the World Cup, I wrote on this site that "this year's World
Cup represents the most serious threat yet to Australia's (Men)
continued domination of the tournament". And so it was.
It would be
folly to suggest the Australian Men are anything less than a magnificent
team, and Coach Ross Gregory has well and truly moved out from
former coach Dave Lewis' shadow. But what we all know now is that
they are not invincible when it comes to World Cups.
been shown that New Zealand can mix it with the absolute best
and, on their day, beat anyone.
And the Sri
Lankan men. Third place. What a performance, for a country that
has been playing the game for such a short time. They host the
next World Cup in 2004. At their current rate of development,
who knows what impact they are going to have on the tournament,
especially playing on home soil.
indeed find Sri Lanka the fly in the ointment they really didn't
need, as we speculated pre-tournament. With a solid core of experienced
players retiring, England's immediate international future depends
heavily on their younger crop of players.
And then India.
A determined group of good outdoor players in the process of learning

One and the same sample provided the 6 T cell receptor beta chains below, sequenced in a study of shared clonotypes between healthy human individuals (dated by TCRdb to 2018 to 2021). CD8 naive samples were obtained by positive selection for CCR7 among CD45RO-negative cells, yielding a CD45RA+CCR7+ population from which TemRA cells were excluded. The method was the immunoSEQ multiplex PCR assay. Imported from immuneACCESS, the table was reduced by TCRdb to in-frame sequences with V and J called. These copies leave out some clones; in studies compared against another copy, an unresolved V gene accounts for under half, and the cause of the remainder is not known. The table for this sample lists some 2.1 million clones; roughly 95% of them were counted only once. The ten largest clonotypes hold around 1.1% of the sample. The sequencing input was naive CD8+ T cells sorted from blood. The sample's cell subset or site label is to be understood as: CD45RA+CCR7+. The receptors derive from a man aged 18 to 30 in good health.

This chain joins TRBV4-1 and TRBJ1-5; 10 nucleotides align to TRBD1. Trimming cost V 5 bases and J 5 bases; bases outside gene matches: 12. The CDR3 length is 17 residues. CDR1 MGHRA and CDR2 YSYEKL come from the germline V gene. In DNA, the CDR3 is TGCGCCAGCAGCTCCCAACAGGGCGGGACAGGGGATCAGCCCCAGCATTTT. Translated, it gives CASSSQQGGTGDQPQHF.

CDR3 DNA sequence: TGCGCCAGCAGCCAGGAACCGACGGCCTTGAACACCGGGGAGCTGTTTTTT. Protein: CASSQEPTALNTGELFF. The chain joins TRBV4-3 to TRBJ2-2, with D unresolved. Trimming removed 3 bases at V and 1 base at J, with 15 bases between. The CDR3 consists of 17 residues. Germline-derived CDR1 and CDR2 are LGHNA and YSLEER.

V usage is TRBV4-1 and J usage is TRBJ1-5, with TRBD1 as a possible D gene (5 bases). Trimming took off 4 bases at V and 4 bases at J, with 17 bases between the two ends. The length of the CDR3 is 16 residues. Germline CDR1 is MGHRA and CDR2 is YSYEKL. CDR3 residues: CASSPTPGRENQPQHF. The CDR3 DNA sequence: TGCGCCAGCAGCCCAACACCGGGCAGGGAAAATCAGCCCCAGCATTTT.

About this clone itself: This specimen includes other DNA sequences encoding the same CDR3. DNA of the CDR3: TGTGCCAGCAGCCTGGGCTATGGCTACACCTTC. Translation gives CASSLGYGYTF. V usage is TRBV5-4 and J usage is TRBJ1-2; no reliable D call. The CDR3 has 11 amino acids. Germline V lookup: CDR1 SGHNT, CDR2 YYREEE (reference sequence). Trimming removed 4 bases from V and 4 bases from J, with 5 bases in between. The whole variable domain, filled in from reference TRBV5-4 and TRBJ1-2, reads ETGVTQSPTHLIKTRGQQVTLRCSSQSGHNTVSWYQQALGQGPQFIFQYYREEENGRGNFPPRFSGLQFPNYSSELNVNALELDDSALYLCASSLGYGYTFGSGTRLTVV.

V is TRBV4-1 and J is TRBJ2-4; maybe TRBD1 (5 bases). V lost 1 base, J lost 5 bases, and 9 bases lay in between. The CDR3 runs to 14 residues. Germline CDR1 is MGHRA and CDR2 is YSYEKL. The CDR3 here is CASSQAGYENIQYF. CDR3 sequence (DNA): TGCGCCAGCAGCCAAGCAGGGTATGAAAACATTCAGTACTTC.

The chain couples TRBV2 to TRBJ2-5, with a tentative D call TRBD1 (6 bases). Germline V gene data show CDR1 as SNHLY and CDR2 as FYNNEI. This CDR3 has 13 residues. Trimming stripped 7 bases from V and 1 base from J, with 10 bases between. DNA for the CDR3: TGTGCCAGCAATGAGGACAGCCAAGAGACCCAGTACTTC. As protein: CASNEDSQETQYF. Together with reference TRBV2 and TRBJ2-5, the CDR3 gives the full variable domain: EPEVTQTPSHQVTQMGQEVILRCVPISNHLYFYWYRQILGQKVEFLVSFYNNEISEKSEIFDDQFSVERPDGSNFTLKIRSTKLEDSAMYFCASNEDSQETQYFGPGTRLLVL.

how to play indoor cricket. Desperately in need of some intensive,
experienced coaching, much as Sri Lanka have received and benefitted
withdrew from this Cup, and ended up paying a heavy penalty, having
the hosting rights of this year's Over-35
Men, Over-30 Women, Under 19 Boys and Under 19 Girls World Championships
withdrawn and given to New Zealand (see article HERE).
Women, on the other hand, did dominate their competition.
With Brad Zeller back as Coach, the Australians were undefeated.
Australian Captain Donna Dalby said at the presentation dinner,
the difference between her side and New Zealand was not accurately
reflected by the Final scores. The New Zealanders gave the Australians
spirited, skilled opposition every time they played, and again,
the gap between the two countries is rapidly closing.
As with their
Men, the Sril Lankan Women's team have come a long way in a very
short time. Their outdoor skills and instincts still hold sway
over the particular nuances of the indoor game, but they will
only benefit and continue their rapid development in the face
of sustained, high-quality coaching and exposure to top competition.
for the Indian Women too. It was a very, very young squad that
eventually arrived in Wellington. Of all the teams present, the
Indian girls are most in need of high quality coaching. But they
too will benefit enormously from the experience and exposure,
and their enthusiasm and eagerness augers well for their future.